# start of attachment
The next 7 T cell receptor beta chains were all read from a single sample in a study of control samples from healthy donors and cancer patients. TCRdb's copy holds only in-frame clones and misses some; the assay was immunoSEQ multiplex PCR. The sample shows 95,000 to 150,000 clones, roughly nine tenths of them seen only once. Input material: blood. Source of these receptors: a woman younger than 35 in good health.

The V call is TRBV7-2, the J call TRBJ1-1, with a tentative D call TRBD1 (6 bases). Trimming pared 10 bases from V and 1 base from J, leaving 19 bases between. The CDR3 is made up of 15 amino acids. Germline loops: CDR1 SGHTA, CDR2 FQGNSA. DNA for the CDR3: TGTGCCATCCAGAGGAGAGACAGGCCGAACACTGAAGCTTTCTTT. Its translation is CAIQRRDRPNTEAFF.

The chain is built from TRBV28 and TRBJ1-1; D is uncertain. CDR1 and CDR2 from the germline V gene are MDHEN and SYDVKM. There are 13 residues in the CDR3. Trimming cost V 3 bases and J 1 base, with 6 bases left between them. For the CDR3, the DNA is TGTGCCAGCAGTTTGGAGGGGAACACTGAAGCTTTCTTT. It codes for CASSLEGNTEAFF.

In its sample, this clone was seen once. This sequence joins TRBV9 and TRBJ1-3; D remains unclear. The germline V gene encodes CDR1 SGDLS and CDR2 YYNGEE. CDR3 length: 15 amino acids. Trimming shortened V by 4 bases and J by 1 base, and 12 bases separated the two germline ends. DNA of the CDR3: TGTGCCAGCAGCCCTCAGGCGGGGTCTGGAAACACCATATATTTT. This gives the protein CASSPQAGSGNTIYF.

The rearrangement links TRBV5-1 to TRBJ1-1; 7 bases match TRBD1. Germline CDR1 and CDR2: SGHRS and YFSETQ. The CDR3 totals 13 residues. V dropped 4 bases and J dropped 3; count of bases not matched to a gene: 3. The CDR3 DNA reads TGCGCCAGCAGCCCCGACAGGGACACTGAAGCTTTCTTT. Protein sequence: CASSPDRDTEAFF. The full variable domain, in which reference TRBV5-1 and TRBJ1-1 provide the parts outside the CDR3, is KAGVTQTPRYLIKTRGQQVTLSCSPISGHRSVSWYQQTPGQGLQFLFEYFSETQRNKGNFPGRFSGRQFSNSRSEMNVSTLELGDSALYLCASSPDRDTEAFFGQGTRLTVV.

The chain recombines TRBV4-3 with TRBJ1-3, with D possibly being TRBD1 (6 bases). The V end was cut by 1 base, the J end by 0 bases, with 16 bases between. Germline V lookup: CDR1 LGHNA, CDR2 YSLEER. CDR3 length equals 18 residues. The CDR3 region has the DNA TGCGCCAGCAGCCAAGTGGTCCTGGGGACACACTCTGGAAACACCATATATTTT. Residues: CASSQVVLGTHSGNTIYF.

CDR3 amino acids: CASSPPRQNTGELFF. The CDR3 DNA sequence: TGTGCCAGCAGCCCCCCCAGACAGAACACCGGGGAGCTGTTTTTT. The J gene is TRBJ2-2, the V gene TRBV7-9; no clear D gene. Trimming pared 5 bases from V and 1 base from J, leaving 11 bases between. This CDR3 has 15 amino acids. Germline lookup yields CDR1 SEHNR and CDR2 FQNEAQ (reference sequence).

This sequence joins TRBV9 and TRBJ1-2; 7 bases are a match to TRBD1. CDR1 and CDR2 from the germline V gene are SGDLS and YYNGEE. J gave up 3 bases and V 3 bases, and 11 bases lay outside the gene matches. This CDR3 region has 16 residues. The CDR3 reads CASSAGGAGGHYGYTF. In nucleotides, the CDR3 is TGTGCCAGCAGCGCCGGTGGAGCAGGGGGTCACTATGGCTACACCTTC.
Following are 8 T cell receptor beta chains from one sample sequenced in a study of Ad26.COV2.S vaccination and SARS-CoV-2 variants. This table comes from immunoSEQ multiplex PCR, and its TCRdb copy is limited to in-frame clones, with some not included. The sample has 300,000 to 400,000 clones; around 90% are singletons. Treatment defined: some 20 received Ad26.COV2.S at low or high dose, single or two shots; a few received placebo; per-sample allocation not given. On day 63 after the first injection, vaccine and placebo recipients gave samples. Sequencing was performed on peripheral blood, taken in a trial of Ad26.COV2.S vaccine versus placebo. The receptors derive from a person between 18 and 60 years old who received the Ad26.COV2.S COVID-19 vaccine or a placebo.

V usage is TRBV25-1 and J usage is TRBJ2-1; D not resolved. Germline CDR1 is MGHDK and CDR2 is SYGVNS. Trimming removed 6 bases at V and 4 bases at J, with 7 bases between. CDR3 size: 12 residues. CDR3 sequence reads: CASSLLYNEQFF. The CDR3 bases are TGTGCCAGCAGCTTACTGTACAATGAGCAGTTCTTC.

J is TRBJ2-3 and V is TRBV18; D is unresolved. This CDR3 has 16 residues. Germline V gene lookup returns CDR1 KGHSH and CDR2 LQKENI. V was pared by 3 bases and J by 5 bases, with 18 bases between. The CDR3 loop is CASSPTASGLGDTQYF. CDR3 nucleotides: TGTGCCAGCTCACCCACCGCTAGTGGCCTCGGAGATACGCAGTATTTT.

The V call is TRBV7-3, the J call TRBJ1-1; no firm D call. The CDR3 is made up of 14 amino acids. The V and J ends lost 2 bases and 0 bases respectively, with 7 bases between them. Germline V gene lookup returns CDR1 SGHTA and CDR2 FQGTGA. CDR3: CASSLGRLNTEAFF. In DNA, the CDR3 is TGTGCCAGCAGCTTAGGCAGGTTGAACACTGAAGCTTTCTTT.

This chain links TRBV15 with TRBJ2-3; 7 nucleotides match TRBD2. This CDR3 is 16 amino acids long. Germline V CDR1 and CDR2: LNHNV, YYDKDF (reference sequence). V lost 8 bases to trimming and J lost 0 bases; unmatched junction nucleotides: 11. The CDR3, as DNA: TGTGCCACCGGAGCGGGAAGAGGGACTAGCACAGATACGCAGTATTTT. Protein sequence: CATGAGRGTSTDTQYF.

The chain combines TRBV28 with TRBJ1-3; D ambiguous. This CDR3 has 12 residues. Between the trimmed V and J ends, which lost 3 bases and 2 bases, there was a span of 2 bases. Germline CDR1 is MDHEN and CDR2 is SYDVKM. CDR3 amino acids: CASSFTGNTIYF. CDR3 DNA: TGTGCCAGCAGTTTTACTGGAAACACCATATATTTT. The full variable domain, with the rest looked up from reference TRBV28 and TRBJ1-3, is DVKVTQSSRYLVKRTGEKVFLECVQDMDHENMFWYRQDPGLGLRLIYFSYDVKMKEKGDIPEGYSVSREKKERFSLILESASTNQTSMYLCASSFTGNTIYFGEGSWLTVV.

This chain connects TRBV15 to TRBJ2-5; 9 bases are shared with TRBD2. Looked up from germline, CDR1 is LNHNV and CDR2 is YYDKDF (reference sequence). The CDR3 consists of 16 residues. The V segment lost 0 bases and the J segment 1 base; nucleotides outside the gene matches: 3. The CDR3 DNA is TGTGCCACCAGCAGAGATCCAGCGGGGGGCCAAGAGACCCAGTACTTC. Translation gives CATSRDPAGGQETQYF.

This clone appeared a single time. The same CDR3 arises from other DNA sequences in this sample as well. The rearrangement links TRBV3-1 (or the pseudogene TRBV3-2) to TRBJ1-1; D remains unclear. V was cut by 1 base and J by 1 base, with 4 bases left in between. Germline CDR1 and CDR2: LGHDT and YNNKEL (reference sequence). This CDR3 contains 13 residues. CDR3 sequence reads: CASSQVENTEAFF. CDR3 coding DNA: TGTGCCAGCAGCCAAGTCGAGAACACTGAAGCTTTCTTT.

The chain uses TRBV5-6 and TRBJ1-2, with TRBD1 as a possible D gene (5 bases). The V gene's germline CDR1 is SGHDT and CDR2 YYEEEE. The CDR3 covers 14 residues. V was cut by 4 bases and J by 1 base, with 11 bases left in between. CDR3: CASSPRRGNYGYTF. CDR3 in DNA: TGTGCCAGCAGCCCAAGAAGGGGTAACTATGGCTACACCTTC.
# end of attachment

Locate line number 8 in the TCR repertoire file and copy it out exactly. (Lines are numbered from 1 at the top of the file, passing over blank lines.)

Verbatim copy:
This sequence joins TRBV9 and TRBJ1-2; 7 bases are a match to TRBD1. CDR1 and CDR2 from the germline V gene are SGDLS and YYNGEE. J gave up 3 bases and V 3 bases, and 11 bases lay outside the gene matches. This CDR3 region has 16 residues. The CDR3 reads CASSAGGAGGHYGYTF. In nucleotides, the CDR3 is TGTGCCAGCAGCGCCGGTGGAGCAGGGGGTCACTATGGCTACACCTTC.